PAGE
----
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Gone are the days (if there were any such) when journalists could be depended on to find the truth and publish or broadcast it, whatever the consequences. Well-known, respected reporters and even entire news networks now have their own agenda, handed down by owners or by the necessity of maintaining close ties to those in power in order to have the latest scoop. Those in power have become skilled at manipulating the news media in these and other ways, with many journalists (though by no means all of them) acting mainly as political agents.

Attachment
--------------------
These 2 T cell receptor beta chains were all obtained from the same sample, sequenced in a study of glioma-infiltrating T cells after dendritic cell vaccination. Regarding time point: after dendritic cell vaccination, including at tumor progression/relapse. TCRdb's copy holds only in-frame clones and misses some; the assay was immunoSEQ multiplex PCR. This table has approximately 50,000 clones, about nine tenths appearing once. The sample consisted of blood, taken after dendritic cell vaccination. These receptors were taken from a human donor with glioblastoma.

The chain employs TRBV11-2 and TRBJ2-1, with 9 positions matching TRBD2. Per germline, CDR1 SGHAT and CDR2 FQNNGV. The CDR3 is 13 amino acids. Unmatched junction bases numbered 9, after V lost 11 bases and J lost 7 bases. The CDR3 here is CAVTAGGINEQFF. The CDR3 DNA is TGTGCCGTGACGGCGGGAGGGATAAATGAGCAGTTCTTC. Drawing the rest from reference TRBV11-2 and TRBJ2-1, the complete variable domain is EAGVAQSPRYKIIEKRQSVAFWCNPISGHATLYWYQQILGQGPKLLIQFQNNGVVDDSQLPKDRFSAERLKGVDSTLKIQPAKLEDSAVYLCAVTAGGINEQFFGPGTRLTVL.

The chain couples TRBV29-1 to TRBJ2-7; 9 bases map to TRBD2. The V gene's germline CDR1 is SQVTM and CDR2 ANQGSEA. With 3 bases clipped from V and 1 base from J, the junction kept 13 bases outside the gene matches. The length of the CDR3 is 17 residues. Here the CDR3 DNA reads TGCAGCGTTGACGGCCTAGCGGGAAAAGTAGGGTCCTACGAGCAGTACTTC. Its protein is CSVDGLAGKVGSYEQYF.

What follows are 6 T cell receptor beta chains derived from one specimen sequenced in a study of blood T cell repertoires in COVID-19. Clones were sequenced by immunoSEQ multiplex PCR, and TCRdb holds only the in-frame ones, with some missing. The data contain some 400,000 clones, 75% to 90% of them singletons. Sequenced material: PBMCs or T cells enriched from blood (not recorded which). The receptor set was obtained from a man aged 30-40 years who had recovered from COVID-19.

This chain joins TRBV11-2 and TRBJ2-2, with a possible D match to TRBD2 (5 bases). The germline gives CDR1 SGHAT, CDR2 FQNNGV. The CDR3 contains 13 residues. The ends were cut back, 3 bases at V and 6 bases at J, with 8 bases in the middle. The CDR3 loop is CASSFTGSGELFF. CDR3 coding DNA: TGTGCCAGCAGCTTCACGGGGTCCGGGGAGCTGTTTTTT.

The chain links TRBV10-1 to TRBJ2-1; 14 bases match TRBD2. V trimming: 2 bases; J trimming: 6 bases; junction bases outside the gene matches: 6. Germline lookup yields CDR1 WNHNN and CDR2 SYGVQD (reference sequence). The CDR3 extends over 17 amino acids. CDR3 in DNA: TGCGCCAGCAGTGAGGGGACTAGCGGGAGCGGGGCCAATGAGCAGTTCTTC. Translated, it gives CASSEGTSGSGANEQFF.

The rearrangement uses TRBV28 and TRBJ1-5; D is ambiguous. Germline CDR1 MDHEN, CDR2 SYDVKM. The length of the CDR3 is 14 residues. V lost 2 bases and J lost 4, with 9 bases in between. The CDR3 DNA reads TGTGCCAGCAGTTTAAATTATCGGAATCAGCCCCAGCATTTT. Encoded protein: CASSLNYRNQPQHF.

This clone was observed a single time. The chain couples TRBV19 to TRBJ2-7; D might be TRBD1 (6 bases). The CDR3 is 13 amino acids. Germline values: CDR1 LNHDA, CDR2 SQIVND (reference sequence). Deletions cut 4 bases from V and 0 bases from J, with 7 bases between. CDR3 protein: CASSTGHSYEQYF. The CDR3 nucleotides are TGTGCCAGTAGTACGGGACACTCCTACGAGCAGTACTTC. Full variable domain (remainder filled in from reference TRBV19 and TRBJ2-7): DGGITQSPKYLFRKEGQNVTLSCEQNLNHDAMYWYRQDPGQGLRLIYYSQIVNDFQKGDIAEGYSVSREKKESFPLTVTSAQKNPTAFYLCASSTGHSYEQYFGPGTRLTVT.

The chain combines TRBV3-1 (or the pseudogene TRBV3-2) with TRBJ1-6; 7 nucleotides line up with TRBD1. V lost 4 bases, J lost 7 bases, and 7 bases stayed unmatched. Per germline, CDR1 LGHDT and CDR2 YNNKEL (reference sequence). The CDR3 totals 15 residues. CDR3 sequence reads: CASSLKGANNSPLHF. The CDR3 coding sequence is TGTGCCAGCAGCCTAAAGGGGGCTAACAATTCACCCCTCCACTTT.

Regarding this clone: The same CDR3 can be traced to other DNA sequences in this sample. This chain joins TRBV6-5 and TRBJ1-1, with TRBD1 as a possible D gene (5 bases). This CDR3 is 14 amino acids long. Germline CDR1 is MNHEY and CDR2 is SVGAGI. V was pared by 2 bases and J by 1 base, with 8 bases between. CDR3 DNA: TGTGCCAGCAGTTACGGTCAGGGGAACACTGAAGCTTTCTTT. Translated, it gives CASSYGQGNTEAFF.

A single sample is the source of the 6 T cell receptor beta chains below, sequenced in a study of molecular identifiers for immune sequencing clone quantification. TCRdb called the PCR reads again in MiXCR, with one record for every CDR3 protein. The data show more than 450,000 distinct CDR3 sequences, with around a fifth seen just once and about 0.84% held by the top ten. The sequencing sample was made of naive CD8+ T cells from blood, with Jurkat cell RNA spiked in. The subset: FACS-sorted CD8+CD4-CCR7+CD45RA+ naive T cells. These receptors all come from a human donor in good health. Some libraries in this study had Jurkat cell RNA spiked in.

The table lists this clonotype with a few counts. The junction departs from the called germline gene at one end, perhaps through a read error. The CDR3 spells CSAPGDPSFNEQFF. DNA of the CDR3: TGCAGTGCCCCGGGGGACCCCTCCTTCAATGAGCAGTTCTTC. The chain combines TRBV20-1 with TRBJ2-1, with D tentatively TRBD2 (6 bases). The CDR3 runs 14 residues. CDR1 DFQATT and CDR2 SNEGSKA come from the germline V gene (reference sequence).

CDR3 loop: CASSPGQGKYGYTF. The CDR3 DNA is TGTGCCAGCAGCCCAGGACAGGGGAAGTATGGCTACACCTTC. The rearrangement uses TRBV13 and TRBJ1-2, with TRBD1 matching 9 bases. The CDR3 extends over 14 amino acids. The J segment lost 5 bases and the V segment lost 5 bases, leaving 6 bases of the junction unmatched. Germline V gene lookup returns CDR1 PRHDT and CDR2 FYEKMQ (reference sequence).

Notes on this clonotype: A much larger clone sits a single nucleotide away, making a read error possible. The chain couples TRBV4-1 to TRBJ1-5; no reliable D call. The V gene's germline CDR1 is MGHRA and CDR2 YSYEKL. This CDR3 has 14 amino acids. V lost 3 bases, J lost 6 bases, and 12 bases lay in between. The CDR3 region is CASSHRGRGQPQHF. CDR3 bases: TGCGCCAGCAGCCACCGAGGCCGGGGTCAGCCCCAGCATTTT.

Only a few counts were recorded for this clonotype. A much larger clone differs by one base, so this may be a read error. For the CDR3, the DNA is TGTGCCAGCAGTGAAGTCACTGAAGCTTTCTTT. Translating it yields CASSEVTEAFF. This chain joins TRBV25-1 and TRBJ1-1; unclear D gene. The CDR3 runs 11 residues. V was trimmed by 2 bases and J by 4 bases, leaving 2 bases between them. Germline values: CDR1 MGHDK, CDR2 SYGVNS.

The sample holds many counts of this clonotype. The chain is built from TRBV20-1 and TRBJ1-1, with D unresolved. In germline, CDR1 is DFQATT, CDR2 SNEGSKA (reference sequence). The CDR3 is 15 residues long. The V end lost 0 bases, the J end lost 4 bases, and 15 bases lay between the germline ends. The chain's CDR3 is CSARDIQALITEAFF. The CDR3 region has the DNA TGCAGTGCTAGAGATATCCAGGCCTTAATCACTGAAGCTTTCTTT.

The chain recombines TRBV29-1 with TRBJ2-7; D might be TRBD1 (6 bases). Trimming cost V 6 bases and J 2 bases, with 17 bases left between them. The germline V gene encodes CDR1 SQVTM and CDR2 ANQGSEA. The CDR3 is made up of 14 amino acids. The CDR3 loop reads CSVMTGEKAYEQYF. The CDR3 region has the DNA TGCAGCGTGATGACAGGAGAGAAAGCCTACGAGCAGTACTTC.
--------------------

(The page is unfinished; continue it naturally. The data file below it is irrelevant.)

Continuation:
"Without a media critical of government, America[n] democracy simply ceases to exist -- as occurred when the Bush administration took this nation to war in Iraq by distorting the information it had about Saddam's weapons of mass destruction."1

Keeping track of the behavior of individual journalists and news agencies is therefore comparably important to keeping track of the behavior of individual politicians.




  1. The Ted Koppel I knew (by Fred Branfman, on
  2. Today's media, more McCarthy than Murrow: stiff criticism of Koppel's 9/1 interview with FEMA then-Director Michael Brown (includes link to video of interview)